Skoda Octavia Scout 4x4

Skoda's new wagon delivers value for money, but might not appeal to everyone

Skoda Octavia Scout 4x4 - Road Test

RRP: $39,990
Price as tested: $44,970
(Sat-nav $2490; leather $2490)
Crash rating: N/A
Fuel: Diesel
Claimed fuel economy (L/100km): 6.6
CO2 emissions (g/km): 178
Also consider: Subaru Outback (more here); Renault Koleos (more here); Audi A4 Avant (more here)

Overall rating: 3.5/5.0
Engine/Drivetrain/Chassis: 3.0/5.0
Price, Packaging and Practicality: 4.0/5.0
Safety: 4.5/5.0
Behind the wheel: 4.0/5.0
X-factor: 3.0/5.0

About our ratings

Skoda has come a long way since the bad old Iron Curtain days when the Czech brand was the laughing-stock of the car world. It used to be that Skoda drivers were middle-aged men in flat caps with strange accents and who bred ferrets, left-wing student union radicals, or both. The once-venerable brand bore the brunt of sometimes not entirely unjustified jibes:

Q: How do you double the value of a Skoda?
A: Fill the fuel tank.

And so on.

In truth, Skoda has a rich history and is one of the world's oldest vehicle manufacturers, having been established in the 1890s first building bicycles, then motorcycles and finally cars. It's heyday was before WWII, then as the century evolved, with Communism in charge of what eventually became the Czech Republic, quality, engineering development and performance took a back seat to egalitarian affordability.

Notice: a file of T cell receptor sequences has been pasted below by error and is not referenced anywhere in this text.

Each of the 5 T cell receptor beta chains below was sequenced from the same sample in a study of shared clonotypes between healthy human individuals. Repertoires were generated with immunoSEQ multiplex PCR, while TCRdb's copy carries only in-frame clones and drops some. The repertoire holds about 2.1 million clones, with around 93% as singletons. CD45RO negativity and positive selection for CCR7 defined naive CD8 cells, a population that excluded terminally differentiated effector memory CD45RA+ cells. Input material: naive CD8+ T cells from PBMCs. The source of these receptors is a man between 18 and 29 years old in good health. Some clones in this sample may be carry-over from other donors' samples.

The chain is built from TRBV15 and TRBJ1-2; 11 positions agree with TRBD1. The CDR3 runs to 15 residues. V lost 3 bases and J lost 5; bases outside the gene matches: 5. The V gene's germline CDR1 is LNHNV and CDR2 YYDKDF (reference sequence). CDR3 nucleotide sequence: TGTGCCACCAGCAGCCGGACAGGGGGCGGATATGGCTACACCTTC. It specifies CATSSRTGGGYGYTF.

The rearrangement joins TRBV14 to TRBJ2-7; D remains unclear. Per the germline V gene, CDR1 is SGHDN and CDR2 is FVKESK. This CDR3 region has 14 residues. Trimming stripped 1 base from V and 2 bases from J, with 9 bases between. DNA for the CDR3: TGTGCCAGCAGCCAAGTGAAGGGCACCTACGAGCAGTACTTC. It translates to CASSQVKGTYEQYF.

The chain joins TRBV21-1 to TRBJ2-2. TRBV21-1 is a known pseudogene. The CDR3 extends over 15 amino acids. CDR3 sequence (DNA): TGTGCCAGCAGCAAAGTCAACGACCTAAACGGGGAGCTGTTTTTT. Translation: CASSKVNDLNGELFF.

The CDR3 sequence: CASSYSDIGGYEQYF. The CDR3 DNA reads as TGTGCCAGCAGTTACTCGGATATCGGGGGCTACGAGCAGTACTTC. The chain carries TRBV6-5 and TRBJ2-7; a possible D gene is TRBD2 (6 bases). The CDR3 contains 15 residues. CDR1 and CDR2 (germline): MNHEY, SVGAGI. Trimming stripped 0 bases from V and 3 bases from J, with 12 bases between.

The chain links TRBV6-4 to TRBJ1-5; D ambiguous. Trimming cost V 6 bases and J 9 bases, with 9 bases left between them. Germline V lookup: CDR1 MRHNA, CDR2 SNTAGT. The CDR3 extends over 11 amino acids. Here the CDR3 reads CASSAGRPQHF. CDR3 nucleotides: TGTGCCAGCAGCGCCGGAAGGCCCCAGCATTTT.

In 1991, the Volkswagen Group took over the factory and Skoda joined the wider Volkswagen Audi Group (VAG). In the half-a-generation since then, the slipshod image of yesteryear has been completely erased to the point that in recent years Skoda has ranked at or near the top of the European JD Power customer satisfaction surveys and VAG's own quality ratings.

Currently the top of the Skoda tree in Australia, the Octavia Scout 4x4 is a good-sized, extremely nimble, decent-handling family station wagon with all-wheel drive and a transverse four-cylinder 2.0-litre turbodiesel engine -- and that's just the big bits. In keeping with Skoda's catchcry "Simply Clever", elegant and thoughtful details abound, like the auto headlamp and wiper options, useful see-you-home lighting and copious storage options... The more you look, the more you find.

If this immediately begins to sound like the all-Australian perfect vehicle -- well, sadly -- it's not. For a start, though the six-speed manual's a good one, there's currently no auto option. Thus with the lion's share of vehicles sold in Oz autos, the Scout is preaching in a rather small church.